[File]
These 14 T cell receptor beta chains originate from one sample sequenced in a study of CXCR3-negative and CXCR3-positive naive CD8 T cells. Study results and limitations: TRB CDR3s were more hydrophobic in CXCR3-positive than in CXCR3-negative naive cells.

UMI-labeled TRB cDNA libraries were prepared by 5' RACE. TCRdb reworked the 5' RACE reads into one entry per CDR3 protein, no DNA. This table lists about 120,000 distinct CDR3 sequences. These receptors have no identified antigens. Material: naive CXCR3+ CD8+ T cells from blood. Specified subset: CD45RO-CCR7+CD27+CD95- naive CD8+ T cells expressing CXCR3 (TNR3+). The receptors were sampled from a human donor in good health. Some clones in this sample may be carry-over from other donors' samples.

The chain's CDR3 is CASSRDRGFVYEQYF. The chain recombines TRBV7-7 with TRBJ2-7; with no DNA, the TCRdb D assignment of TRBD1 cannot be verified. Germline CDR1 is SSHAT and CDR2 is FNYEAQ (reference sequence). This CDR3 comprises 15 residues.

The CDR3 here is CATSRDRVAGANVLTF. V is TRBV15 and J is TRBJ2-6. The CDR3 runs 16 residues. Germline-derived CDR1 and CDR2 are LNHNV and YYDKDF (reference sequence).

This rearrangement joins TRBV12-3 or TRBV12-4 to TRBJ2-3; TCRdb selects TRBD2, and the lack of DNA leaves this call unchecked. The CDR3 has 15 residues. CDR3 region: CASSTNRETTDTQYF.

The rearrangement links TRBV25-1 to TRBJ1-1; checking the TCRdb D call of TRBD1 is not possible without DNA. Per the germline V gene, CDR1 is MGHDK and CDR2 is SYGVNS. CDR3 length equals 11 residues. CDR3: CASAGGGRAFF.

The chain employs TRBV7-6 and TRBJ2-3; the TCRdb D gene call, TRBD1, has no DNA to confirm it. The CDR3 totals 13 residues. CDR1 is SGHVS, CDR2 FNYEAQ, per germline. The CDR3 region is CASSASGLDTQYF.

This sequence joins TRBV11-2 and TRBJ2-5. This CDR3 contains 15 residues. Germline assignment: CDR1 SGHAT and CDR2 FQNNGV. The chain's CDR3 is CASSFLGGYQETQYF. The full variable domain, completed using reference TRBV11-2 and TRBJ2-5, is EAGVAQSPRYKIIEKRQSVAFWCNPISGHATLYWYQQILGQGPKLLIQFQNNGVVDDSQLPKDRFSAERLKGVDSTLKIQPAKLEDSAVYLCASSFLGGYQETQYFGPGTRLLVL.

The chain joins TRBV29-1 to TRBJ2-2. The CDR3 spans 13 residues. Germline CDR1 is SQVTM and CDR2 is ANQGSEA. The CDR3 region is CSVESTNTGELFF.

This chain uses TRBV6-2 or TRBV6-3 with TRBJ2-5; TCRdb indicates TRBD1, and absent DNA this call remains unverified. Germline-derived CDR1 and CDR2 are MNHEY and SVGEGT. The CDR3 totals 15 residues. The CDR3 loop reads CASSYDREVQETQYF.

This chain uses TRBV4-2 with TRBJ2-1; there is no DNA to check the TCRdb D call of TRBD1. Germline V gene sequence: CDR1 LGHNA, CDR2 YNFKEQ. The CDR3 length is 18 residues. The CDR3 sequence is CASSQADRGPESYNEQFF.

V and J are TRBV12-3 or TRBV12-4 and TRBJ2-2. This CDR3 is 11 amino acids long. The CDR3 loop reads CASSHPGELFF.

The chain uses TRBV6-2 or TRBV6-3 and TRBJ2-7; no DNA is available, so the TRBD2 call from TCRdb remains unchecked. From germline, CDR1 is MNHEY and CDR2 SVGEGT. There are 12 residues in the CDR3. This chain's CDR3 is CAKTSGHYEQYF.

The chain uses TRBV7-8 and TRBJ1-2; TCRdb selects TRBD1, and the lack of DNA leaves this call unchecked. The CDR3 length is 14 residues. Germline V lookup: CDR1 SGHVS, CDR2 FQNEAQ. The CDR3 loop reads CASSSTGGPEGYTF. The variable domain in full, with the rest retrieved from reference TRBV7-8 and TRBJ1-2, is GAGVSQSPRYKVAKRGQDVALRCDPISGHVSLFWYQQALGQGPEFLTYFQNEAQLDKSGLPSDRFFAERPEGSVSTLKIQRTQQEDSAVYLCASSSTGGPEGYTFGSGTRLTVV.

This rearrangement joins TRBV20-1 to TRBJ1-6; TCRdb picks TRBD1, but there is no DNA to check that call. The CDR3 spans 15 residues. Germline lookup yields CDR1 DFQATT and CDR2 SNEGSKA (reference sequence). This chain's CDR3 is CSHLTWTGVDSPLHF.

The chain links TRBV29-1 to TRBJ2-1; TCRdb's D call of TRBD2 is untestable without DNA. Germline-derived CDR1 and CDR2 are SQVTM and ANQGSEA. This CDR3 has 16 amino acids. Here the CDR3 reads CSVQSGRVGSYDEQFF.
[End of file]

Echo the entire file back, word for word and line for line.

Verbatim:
These 14 T cell receptor beta chains originate from one sample sequenced in a study of CXCR3-negative and CXCR3-positive naive CD8 T cells. Study results and limitations: TRB CDR3s were more hydrophobic in CXCR3-positive than in CXCR3-negative naive cells.

UMI-labeled TRB cDNA libraries were prepared by 5' RACE. TCRdb reworked the 5' RACE reads into one entry per CDR3 protein, no DNA. This table lists about 120,000 distinct CDR3 sequences. These receptors have no identified antigens. Material: naive CXCR3+ CD8+ T cells from blood. Specified subset: CD45RO-CCR7+CD27+CD95- naive CD8+ T cells expressing CXCR3 (TNR3+). The receptors were sampled from a human donor in good health. Some clones in this sample may be carry-over from other donors' samples.

The chain's CDR3 is CASSRDRGFVYEQYF. The chain recombines TRBV7-7 with TRBJ2-7; with no DNA, the TCRdb D assignment of TRBD1 cannot be verified. Germline CDR1 is SSHAT and CDR2 is FNYEAQ (reference sequence). This CDR3 comprises 15 residues.

The CDR3 here is CATSRDRVAGANVLTF. V is TRBV15 and J is TRBJ2-6. The CDR3 runs 16 residues. Germline-derived CDR1 and CDR2 are LNHNV and YYDKDF (reference sequence).

This rearrangement joins TRBV12-3 or TRBV12-4 to TRBJ2-3; TCRdb selects TRBD2, and the lack of DNA leaves this call unchecked. The CDR3 has 15 residues. CDR3 region: CASSTNRETTDTQYF.

The rearrangement links TRBV25-1 to TRBJ1-1; checking the TCRdb D call of TRBD1 is not possible without DNA. Per the germline V gene, CDR1 is MGHDK and CDR2 is SYGVNS. CDR3 length equals 11 residues. CDR3: CASAGGGRAFF.

The chain employs TRBV7-6 and TRBJ2-3; the TCRdb D gene call, TRBD1, has no DNA to confirm it. The CDR3 totals 13 residues. CDR1 is SGHVS, CDR2 FNYEAQ, per germline. The CDR3 region is CASSASGLDTQYF.

This sequence joins TRBV11-2 and TRBJ2-5. This CDR3 contains 15 residues. Germline assignment: CDR1 SGHAT and CDR2 FQNNGV. The chain's CDR3 is CASSFLGGYQETQYF. The full variable domain, completed using reference TRBV11-2 and TRBJ2-5, is EAGVAQSPRYKIIEKRQSVAFWCNPISGHATLYWYQQILGQGPKLLIQFQNNGVVDDSQLPKDRFSAERLKGVDSTLKIQPAKLEDSAVYLCASSFLGGYQETQYFGPGTRLLVL.

The chain joins TRBV29-1 to TRBJ2-2. The CDR3 spans 13 residues. Germline CDR1 is SQVTM and CDR2 is ANQGSEA. The CDR3 region is CSVESTNTGELFF.

This chain uses TRBV6-2 or TRBV6-3 with TRBJ2-5; TCRdb indicates TRBD1, and absent DNA this call remains unverified. Germline-derived CDR1 and CDR2 are MNHEY and SVGEGT. The CDR3 totals 15 residues. The CDR3 loop reads CASSYDREVQETQYF.

This chain uses TRBV4-2 with TRBJ2-1; there is no DNA to check the TCRdb D call of TRBD1. Germline V gene sequence: CDR1 LGHNA, CDR2 YNFKEQ. The CDR3 length is 18 residues. The CDR3 sequence is CASSQADRGPESYNEQFF.

V and J are TRBV12-3 or TRBV12-4 and TRBJ2-2. This CDR3 is 11 amino acids long. The CDR3 loop reads CASSHPGELFF.

The chain uses TRBV6-2 or TRBV6-3 and TRBJ2-7; no DNA is available, so the TRBD2 call from TCRdb remains unchecked. From germline, CDR1 is MNHEY and CDR2 SVGEGT. There are 12 residues in the CDR3. This chain's CDR3 is CAKTSGHYEQYF.

The chain uses TRBV7-8 and TRBJ1-2; TCRdb selects TRBD1, and the lack of DNA leaves this call unchecked. The CDR3 length is 14 residues. Germline V lookup: CDR1 SGHVS, CDR2 FQNEAQ. The CDR3 loop reads CASSSTGGPEGYTF. The variable domain in full, with the rest retrieved from reference TRBV7-8 and TRBJ1-2, is GAGVSQSPRYKVAKRGQDVALRCDPISGHVSLFWYQQALGQGPEFLTYFQNEAQLDKSGLPSDRFFAERPEGSVSTLKIQRTQQEDSAVYLCASSSTGGPEGYTFGSGTRLTVV.

This rearrangement joins TRBV20-1 to TRBJ1-6; TCRdb picks TRBD1, but there is no DNA to check that call. The CDR3 spans 15 residues. Germline lookup yields CDR1 DFQATT and CDR2 SNEGSKA (reference sequence). This chain's CDR3 is CSHLTWTGVDSPLHF.

The chain links TRBV29-1 to TRBJ2-1; TCRdb's D call of TRBD2 is untestable without DNA. Germline-derived CDR1 and CDR2 are SQVTM and ANQGSEA. This CDR3 has 16 amino acids. Here the CDR3 reads CSVQSGRVGSYDEQFF.